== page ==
Mountain Lion
Hunting the Apex predator
Mountain Lion

Those that have done it will tell you that there is nothing like trailing a pack of hunting dogs as they sound off, chasing their quarry across the landscape. While it’s exciting enough waiting for beagles to push a rabbit toward you, it becomes a much greater thrill when the animal they are following has the capability of hunting you. We’re talking about the pursuit of Mountain Lion, with a pack of highly specialized and trained hounds.

Mountain Lion habitat is as rugged as they are, and these felines have a home range as large as 200 or so miles. Mountain Lions can’t be baited, and spot and stalk techniques on these stealthy creatures are all but futile. The best, and the only reliable way, to chase these outsized cats are with an outfitter that has a field-proven team of dogs. These hunting dogs have been bred not to fear Mountain Lion, and have noses that can pick up the faintest scent. They won’t stop the chase until the lion is treed, and you have dispatched it. Your heart beat will rise as you approach the pack, the barking getting louder with each step, letting you know you are inching closer to the Lion.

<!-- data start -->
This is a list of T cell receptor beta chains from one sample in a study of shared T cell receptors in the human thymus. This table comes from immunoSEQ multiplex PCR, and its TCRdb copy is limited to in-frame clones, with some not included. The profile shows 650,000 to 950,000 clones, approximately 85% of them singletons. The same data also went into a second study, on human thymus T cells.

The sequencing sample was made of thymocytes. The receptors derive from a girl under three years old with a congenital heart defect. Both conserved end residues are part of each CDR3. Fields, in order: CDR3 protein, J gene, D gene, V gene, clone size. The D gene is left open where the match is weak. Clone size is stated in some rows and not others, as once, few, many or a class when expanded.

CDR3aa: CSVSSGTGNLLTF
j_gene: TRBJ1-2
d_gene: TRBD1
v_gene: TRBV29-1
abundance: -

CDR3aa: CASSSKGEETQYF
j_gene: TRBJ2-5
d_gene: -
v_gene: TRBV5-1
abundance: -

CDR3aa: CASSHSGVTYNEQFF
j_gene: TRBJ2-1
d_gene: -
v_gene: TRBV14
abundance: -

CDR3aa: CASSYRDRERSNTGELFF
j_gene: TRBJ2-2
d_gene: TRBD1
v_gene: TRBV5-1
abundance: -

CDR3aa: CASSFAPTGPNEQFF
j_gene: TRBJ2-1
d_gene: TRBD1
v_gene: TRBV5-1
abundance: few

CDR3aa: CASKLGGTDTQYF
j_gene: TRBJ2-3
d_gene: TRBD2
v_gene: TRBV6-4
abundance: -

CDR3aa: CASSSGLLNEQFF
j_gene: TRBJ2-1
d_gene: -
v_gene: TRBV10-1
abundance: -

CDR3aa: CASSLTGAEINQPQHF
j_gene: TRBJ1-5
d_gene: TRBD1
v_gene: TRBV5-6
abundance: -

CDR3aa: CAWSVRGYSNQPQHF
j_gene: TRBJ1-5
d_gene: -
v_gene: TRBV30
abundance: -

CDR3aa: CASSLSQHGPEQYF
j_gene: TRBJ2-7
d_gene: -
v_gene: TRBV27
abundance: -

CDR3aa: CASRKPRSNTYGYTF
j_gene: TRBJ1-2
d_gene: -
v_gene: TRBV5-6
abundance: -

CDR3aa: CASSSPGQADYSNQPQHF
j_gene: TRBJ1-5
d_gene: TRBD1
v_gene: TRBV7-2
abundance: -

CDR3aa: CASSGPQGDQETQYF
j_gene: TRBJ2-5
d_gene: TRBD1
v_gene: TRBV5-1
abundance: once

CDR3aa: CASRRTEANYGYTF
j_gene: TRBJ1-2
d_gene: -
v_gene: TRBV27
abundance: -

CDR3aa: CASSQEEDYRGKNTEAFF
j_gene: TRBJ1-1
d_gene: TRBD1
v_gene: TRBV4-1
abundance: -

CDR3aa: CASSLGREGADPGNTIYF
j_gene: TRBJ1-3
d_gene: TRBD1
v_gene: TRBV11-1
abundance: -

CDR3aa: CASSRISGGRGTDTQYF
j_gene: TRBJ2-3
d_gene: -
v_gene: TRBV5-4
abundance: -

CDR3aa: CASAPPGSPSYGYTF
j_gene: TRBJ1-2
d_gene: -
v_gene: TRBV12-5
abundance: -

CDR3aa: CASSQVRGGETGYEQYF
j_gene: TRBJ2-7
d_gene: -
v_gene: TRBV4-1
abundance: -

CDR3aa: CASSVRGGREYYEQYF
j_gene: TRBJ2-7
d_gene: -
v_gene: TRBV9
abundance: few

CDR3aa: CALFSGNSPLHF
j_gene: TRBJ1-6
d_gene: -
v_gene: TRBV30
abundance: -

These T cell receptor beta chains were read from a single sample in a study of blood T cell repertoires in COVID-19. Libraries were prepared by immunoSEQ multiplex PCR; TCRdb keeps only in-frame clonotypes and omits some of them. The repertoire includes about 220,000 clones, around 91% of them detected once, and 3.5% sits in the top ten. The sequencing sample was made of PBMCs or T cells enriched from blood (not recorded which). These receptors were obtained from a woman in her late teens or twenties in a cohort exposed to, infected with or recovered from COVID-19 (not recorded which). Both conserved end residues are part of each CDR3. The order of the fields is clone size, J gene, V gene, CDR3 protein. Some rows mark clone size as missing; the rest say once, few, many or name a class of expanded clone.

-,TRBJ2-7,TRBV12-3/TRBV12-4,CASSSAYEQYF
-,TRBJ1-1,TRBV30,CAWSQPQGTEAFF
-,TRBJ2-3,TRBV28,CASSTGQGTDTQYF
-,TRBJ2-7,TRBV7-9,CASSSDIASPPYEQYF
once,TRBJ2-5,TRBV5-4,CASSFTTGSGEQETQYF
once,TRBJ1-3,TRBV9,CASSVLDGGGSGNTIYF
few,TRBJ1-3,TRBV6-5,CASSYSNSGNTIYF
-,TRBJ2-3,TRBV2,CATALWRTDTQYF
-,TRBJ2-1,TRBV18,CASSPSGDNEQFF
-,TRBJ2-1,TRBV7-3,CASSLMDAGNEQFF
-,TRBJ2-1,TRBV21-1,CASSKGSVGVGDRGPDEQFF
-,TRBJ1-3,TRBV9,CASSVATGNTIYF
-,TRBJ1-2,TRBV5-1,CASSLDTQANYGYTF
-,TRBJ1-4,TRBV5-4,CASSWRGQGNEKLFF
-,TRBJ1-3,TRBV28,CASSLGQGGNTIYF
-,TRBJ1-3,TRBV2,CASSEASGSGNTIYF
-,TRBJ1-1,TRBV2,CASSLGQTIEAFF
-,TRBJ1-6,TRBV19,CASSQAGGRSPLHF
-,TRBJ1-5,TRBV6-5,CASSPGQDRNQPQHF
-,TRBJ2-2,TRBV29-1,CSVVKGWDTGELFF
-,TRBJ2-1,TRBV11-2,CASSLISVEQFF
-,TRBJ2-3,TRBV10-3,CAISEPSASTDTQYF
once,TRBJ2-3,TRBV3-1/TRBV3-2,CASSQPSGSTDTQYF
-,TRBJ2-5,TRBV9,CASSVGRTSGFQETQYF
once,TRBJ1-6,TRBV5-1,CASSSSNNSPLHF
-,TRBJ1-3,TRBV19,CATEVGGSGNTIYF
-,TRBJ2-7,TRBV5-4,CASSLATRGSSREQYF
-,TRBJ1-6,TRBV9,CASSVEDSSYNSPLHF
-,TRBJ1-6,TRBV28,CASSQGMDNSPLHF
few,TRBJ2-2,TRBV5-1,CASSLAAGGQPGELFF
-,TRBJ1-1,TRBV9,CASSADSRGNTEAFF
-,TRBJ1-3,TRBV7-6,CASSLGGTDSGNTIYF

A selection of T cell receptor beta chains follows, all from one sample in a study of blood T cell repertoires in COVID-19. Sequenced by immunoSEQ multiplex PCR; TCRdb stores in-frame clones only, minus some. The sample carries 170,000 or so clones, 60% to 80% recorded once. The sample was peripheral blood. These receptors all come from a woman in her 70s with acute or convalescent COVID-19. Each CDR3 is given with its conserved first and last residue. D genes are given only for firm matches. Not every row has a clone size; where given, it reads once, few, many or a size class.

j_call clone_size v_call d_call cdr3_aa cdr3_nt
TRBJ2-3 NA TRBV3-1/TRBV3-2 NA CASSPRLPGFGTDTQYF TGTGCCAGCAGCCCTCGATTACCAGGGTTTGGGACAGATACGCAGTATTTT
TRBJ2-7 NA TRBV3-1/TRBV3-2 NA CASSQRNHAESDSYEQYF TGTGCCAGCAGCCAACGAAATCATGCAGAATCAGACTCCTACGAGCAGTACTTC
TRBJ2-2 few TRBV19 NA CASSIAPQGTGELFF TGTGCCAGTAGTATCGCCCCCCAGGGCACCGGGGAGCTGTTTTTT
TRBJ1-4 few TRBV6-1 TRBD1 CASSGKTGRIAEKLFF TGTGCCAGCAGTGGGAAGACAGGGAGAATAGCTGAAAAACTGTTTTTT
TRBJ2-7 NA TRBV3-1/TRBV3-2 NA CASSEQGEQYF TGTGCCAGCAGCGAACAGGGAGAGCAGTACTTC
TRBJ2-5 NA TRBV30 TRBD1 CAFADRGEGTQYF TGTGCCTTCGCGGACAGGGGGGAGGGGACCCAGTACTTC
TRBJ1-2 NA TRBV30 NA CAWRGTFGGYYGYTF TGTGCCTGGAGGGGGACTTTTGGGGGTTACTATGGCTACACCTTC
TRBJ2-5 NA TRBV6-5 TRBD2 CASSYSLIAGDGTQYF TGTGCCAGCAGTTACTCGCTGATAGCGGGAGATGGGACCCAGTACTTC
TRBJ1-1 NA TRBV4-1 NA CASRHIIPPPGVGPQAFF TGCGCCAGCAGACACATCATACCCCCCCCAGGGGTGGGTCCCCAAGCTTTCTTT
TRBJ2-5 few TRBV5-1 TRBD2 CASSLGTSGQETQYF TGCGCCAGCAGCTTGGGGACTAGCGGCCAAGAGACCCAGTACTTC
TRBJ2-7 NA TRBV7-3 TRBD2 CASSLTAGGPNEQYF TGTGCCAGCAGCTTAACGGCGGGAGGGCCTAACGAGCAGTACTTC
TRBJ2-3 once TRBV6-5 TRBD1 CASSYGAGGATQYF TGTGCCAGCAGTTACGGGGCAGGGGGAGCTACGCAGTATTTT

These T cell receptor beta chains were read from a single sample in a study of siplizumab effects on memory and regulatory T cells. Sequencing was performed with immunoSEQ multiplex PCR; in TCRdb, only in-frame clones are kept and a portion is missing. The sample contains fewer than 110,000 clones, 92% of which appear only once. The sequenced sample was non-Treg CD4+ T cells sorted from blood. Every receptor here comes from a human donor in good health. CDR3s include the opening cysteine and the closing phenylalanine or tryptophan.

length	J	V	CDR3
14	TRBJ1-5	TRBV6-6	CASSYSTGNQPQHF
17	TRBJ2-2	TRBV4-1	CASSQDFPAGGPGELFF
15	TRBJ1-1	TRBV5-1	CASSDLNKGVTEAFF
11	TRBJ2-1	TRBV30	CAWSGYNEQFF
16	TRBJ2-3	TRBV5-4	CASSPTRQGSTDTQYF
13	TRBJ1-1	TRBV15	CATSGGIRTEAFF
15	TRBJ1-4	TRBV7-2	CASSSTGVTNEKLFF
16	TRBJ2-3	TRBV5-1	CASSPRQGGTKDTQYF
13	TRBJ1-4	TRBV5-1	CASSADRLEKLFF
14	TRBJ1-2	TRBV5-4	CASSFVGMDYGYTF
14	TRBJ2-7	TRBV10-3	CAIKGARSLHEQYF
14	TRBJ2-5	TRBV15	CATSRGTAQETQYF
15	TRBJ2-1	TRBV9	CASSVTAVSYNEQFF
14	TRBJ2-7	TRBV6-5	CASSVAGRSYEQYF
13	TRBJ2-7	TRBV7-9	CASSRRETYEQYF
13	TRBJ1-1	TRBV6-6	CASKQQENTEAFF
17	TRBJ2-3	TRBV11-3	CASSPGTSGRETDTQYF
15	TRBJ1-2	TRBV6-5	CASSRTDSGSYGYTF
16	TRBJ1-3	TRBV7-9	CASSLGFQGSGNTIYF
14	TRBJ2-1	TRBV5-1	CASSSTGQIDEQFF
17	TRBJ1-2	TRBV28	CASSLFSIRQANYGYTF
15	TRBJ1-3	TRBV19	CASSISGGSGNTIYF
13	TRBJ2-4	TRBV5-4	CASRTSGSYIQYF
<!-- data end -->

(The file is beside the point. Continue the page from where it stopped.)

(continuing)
You have more than a few options if you are interested in this exhilarating hunt. A surprising number of Western states allow Mountain Lion hunting. Arizona, Colorado, Montana, Idaho, Nevada, New Mexico, Wyoming, and Utah have tags available for residents and non-residents alike. These states are also steeped in outdoor tradition, with many of their inhabitants making a living off of the land in one way or the other. Many of these guides are also ranchers that work the range year-round, so they know the land more intimately than you may know your own backyard. Going with one of them not only tilts the odds in your favor, but also ensures you get out of the rough topography in one piece. The intrepid souls that have taken part in this adrenaline-charged hunt will tell you that there is simply nothing like it.




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